Applications, also called "apps," on just about any topic can be downloaded on a smartphone. The question, therefore, is not "Is there an app to help me stay fit?" but rather "Which app should I pick?"
Browsing through the search for health applications can bring up ones that count calories, teach users how to do yoga and track routes and speeds during runs.
Robin Dawson, Susquehanna Striders coordinator, and Roxanna Larsen, Geisinger Orthopedics program manager for sports medicine, suggested different apps based on what they and their friends use.
Dawson uses two different apps together: Endomondo and MyNetDiary. The first app tracks all kinds of sports - running, cycling, walking, skiing, kayaking, roller skating - and monitors performance over time.
MyNetDiary is an online diet log service that allows users to scan barcodes to get a food rating that determines how healthy the food item is.
She uses them together to learn how many calories she has burned so she can put the calculation into MyNetDiary.
Endomondo maps out the miles a person runs, judges how fast the user ran the miles and averages the time. Challenges come through email. For new people, a challenge might be to walk around the block every day for a month.
Users can listen to the radio or read the news while exercising either at a gym or outside.
While both apps can be downloaded for free, Dawson upgraded MyNetDiary to the pro version because she liked it so much.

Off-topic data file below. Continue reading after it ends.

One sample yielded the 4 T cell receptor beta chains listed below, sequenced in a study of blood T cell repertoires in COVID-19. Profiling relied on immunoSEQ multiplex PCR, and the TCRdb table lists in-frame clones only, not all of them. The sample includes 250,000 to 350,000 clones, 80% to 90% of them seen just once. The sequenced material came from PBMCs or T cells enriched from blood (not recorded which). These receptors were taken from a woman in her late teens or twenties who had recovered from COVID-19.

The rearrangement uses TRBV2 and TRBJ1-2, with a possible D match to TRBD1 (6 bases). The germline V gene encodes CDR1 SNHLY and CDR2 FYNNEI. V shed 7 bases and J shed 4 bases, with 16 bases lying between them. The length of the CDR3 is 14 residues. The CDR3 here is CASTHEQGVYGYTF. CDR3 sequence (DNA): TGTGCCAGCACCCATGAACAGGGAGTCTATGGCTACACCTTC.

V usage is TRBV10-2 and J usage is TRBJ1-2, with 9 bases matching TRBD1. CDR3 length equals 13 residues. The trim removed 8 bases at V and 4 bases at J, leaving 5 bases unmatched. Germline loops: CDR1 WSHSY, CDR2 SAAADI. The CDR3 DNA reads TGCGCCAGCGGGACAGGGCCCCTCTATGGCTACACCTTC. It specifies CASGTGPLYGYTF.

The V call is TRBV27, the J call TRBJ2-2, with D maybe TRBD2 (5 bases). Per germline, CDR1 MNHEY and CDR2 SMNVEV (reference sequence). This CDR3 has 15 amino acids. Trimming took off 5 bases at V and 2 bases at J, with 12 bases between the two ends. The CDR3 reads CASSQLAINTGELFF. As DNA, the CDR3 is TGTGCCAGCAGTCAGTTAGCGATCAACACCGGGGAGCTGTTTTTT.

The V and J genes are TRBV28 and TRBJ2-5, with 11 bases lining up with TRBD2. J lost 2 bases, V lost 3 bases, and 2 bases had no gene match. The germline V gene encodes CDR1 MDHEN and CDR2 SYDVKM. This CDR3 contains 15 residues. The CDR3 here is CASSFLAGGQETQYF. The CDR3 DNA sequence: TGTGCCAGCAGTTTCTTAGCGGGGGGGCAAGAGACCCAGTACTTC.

That app tracks calories, analyzes the food eaten, gives encouragement for the healthy food, gives a red mark if too much of something has been eaten, shows how many calories should be eaten to lose the desired amount of weight and also keeps a graphic of weight fluctuations.
For men, Dawson recommends Fitness Buddy, through which users can choose workouts that suit their needs or create their own, by clicking on whatever part of the body the user wants to target.
The apps also are a tool she recommends to younger people.
"You take the thinking out of it," Dawson said.
She said she was not very computer-oriented.
"Other people might want something more detail-oriented," Dawson said.
Larsen believes the fitness apps are so widely used because, as Facebook and Twitter became popular, so did apps that have websites and that use the social media to announce users' progress.
Larsen has a friend in Georgia who runs that uses Nike+, which tracks runs and progress and gives motivation. Larsen can track her friend when she goes through marathon training.
"Here I am in Pennsylvania, encouraging her in Georgia," she said.
Other apps that she has seen people use are MyFitnessPal, a calorie counter, diet and exercise journal, and MapMyRun, which tracks where a user runs.
She explained that as fitness becomes more of a goal for people, they can try the apps and even the most basic person can become an athlete.
"You don't feel like you're on your own," Larsen said. "You have a team behind you."
Weight watching programs also have apps so that members can stay in contact with each other for encouragement.
Yet even though the apps suggest ways for users to improve, Larsen does not expect them to replace fitness trainers or gyms.
"It doesn't give you knowledge," she said. "It doesn't teach you how to live properly. It's more of a tool. Once you know the tools, then you can do this on your own. Gyms are still going to be popular. Fitness trainers are still going to be popular. It's just a piece of staying healthy. I see them working together."
With people often making resolutions to stay healthy, Larsen believes the apps will encourage people to continue past February.